One of the holes near the center of the front row used an additional 18 to 25 lb of ANFO. The blasterdid not consider this unusual. A 70-ft high pile of rock and dirt was between the blast site and the victim’s property.
Walker County, AL: On September 22, 1990, flyrock projected from a surface coal mine
blast fatally injured the owner of a logging company [MSHA 1990c]. He was in the process of
preparing access roads for future logging operations and was outside the mine property.
Fifty-four holes, in six rows, 9-in diameter, 40-ft deep, on a 18- by 18-ft pattern were loaded with
emulsion explosive. Each hole contained about 864 lb of explosives. The stemming length was 10 ft.The pit area was cleared and the shot was fired. The blast projected flyrock about 900 ft and fatally injured the victim. Several large boulders were scattered near the accident site.
Mingo County, WV: On February 1, 1992, a blaster was fatally injured in a surface coal
mine by a 1-ft 5-in by 2-ft 11-in by 8-1/12-in flyrock [MSHA 1992]. The blaster positioned himself
under a Ford 9000, 2-1/2-ton truck while detonating the shot. A flyrock traveled 750 ft and fatally
injured the blaster. The mining company used a blasting contractor for loading and firing the shots.
Campbell County, TN: On June 4, 1993, a 16-year-old passenger, in a car driven by his
parent on interstate 75 (I-75), was fatally injured by flyrock originating from an overburden blast in a nearby coal mine [Shea and Clark 1998]. The closest blasthole was within 75 ft of the Right of Way and 225 ft from the I-75 pavement. This blast generated a large amount of flyrock. The I-75 traffic was not monitored prior to the blast.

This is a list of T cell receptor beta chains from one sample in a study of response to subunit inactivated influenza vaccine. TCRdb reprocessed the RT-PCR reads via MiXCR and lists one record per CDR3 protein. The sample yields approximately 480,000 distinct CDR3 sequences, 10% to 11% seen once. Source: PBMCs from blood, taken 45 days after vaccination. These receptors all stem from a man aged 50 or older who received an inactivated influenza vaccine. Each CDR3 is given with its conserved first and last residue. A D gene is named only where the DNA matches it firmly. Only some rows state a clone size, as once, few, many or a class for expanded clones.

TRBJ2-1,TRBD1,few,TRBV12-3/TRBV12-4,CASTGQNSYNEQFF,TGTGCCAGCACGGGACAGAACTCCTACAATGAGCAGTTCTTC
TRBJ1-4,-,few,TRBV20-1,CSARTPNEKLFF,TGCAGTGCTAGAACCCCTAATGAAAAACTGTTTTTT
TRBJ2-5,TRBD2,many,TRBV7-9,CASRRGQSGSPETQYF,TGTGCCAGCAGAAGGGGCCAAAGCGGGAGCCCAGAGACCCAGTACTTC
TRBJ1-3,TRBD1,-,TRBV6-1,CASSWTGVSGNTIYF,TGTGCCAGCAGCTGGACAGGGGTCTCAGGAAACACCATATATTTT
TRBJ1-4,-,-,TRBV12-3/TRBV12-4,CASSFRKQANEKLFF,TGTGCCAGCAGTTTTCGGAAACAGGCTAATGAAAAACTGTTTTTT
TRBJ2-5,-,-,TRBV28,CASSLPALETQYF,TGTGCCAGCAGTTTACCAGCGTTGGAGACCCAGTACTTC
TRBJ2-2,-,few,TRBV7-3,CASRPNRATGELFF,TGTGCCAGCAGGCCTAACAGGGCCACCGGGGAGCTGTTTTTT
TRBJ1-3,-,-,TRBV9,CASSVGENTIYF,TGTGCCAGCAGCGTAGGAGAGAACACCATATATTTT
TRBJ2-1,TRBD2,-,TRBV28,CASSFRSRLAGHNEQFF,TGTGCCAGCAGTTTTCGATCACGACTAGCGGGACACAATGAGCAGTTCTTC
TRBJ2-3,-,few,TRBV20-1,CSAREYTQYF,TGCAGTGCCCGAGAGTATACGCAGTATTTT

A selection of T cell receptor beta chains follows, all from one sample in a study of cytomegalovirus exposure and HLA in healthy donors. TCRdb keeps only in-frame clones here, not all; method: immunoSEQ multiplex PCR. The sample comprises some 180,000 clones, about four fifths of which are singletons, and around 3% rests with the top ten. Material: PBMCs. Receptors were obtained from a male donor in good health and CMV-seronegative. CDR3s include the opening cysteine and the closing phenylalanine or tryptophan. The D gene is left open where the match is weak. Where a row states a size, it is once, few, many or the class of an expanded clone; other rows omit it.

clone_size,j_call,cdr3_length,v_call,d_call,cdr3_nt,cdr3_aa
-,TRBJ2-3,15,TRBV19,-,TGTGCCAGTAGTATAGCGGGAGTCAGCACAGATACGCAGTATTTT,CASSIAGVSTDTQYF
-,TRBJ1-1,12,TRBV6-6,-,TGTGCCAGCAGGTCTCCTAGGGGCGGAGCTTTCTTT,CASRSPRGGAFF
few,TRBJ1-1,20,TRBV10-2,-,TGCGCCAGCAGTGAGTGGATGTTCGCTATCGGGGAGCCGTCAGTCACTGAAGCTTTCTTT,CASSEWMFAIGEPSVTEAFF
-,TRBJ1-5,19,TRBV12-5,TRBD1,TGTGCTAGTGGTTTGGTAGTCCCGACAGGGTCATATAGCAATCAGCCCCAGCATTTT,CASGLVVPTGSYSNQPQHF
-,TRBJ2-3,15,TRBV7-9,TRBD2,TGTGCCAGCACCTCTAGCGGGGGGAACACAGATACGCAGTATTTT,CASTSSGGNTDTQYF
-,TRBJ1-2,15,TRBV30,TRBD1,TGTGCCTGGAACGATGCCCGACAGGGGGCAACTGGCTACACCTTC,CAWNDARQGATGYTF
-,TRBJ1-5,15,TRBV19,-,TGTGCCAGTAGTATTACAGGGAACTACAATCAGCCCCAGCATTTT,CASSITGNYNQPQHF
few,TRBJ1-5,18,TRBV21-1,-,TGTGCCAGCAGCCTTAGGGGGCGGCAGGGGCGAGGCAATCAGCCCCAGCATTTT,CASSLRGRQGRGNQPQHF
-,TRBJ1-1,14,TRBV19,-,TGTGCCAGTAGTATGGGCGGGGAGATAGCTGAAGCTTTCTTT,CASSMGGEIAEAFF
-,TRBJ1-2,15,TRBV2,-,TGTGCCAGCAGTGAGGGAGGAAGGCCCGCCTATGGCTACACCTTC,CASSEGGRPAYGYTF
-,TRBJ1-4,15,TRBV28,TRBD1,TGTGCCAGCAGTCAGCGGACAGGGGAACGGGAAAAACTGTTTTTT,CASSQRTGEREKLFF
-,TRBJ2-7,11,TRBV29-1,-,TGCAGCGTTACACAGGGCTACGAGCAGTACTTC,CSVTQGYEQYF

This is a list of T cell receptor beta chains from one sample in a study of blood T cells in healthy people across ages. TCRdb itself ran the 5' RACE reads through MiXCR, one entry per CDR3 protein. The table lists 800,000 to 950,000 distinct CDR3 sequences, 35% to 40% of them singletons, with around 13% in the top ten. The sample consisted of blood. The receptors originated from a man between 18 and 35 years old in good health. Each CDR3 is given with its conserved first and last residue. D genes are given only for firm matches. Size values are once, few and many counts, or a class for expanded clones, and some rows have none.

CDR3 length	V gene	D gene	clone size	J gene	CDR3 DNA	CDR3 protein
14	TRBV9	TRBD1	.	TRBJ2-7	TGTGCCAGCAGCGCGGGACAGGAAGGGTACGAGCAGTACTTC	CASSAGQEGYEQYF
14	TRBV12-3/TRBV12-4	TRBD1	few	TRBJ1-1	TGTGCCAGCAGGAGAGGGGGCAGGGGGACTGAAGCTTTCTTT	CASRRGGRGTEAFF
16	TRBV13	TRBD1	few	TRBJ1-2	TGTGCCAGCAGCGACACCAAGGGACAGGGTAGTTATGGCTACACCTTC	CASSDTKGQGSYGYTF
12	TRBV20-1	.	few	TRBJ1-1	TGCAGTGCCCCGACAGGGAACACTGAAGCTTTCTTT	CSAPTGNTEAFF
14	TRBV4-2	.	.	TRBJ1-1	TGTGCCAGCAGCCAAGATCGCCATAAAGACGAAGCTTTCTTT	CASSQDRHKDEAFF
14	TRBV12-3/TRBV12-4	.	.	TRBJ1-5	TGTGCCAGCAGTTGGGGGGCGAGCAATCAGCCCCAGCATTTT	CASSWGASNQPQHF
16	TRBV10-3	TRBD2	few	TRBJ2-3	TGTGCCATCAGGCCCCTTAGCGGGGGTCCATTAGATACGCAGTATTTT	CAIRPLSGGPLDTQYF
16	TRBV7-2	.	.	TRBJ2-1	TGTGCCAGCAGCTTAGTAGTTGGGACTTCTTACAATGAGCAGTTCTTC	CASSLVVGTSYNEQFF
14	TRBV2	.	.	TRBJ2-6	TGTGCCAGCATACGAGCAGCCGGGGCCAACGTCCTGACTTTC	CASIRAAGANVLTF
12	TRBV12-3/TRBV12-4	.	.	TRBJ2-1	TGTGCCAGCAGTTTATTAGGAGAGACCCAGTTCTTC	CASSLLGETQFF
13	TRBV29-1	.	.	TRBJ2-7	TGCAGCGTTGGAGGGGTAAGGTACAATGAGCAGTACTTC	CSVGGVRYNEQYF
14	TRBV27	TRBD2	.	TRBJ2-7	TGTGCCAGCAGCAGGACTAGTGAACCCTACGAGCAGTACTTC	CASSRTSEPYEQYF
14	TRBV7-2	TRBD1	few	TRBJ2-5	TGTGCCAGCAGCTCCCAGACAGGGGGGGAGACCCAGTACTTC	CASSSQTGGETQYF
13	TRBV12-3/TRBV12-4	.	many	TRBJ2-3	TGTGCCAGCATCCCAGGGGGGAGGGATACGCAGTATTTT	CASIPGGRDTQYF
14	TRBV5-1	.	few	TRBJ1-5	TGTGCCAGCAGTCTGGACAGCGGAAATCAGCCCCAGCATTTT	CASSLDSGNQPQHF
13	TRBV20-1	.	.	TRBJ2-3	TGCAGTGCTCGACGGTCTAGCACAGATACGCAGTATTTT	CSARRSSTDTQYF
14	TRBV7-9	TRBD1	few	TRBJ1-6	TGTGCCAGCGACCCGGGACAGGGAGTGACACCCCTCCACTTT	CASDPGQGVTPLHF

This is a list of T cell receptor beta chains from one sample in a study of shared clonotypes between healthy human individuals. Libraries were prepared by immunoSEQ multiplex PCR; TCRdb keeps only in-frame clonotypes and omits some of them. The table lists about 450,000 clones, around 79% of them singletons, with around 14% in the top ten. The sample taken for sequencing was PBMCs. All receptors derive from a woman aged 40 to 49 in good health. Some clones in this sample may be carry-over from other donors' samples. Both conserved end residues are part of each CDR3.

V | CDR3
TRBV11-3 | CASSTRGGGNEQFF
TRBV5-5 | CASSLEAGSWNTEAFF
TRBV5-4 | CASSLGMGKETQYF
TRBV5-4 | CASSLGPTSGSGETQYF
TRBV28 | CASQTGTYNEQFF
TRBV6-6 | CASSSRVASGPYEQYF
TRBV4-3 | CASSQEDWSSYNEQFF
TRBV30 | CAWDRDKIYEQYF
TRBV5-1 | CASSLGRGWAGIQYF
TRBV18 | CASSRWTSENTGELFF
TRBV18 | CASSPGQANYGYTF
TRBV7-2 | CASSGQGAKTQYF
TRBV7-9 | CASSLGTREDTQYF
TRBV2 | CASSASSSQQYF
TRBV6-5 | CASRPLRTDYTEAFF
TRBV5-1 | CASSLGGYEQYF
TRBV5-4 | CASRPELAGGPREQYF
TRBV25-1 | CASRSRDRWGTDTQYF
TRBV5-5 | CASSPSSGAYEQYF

The fatal blast was not designed according to the specifications approved in the permit document [Sheaand Clark 1998]. Instead of decking the explosive charges in two columns and priming separately, the entire charge was loaded in one column. Hole diameter and blast pattern used in this blast were different from the approved plan. The stemming was insufficient and the I-75 traffic was not monitored [Shea and Clark 1998]. The blaster, apparently, was unaware of the presence of an 8-ft thick layer of clay on the top of the sandstone overburden. Loading of explosives near the collar zone in unconsolidated material was considered a contributory factor.
Nonmetal Mine, Lancaster County, PA: On December 21, 1999, a 32-year-old equipment operator
was in a pickup truck guarding an access road to the blast site [MSHA1999b]. The pickup truck was
about 800 ft from the blast site. Flyrock entered into the cab through the windshield and fatally struck the victim. The mining company used a drilling contractor.
The major causes of blasting-related injuries in surface mines are lack of blast area security, flyrock, premature blast, misfire, and disposal. Inadequate size of the blast area, flyrock, and lack of blast area security (including lack of blasting shelter) accounted for 68% of the injuries. IME has defined flyrock as the rock(s) propelled from the blast area by the force of an explosion. Fragmented rock is not expected to travel beyond the confines of the blast area. An injury due to flyrock may be sustained when it travels beyond the blast area. The main causative factors responsible for propelling flyrock beyond the blast area are insufficient burden, improper blasthole layout and loading, anomaly in the geology and rock structure, insufficient stemming, excessive powder factor, inadequate firing delays, and inadequate size of the blast area. Injuries due to lack of blast area security were primarily caused by: failure to evacuate the blast area by employees and visitors; failure to understand the instructions of the blaster or supervisor; and inadequate guarding of the access roads leading to the blast area.